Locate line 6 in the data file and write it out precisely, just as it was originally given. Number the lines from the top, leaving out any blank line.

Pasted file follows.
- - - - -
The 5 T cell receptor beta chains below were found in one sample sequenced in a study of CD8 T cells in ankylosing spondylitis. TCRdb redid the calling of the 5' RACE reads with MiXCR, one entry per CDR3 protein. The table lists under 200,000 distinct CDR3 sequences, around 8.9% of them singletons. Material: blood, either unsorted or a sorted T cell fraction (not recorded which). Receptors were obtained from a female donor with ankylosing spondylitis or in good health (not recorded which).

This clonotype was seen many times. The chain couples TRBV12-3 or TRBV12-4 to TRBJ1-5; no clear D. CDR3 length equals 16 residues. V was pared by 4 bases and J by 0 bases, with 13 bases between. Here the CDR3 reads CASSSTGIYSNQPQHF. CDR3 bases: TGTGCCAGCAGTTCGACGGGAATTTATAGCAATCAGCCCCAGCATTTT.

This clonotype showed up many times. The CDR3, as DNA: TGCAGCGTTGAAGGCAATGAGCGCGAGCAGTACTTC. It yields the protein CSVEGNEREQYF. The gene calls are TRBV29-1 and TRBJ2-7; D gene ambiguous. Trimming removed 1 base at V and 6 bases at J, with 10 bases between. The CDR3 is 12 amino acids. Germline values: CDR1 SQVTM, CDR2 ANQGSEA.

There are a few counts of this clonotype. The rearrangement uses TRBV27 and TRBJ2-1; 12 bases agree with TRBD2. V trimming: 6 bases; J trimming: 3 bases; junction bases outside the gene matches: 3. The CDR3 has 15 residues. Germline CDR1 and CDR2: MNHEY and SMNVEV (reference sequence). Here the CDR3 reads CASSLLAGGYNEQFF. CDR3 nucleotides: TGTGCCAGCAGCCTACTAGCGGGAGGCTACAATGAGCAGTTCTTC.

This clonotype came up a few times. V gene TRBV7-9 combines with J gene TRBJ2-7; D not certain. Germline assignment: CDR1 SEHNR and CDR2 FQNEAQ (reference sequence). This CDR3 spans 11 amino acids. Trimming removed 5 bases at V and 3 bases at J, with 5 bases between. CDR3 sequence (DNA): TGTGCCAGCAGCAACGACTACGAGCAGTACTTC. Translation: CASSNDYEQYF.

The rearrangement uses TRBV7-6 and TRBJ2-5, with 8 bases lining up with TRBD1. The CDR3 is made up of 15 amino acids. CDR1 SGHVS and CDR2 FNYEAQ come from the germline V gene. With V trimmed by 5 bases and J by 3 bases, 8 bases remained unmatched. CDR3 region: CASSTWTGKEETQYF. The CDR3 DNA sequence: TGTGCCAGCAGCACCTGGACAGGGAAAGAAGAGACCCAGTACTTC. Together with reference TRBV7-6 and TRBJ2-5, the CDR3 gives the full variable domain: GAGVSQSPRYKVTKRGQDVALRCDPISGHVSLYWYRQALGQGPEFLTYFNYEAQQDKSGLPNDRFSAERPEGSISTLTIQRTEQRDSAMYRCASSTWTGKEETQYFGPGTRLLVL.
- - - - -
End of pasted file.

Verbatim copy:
The rearrangement uses TRBV7-6 and TRBJ2-5, with 8 bases lining up with TRBD1. The CDR3 is made up of 15 amino acids. CDR1 SGHVS and CDR2 FNYEAQ come from the germline V gene. With V trimmed by 5 bases and J by 3 bases, 8 bases remained unmatched. CDR3 region: CASSTWTGKEETQYF. The CDR3 DNA sequence: TGTGCCAGCAGCACCTGGACAGGGAAAGAAGAGACCCAGTACTTC. Together with reference TRBV7-6 and TRBJ2-5, the CDR3 gives the full variable domain: GAGVSQSPRYKVTKRGQDVALRCDPISGHVSLYWYRQALGQGPEFLTYFNYEAQQDKSGLPNDRFSAERPEGSISTLTIQRTEQRDSAMYRCASSTWTGKEETQYFGPGTRLLVL.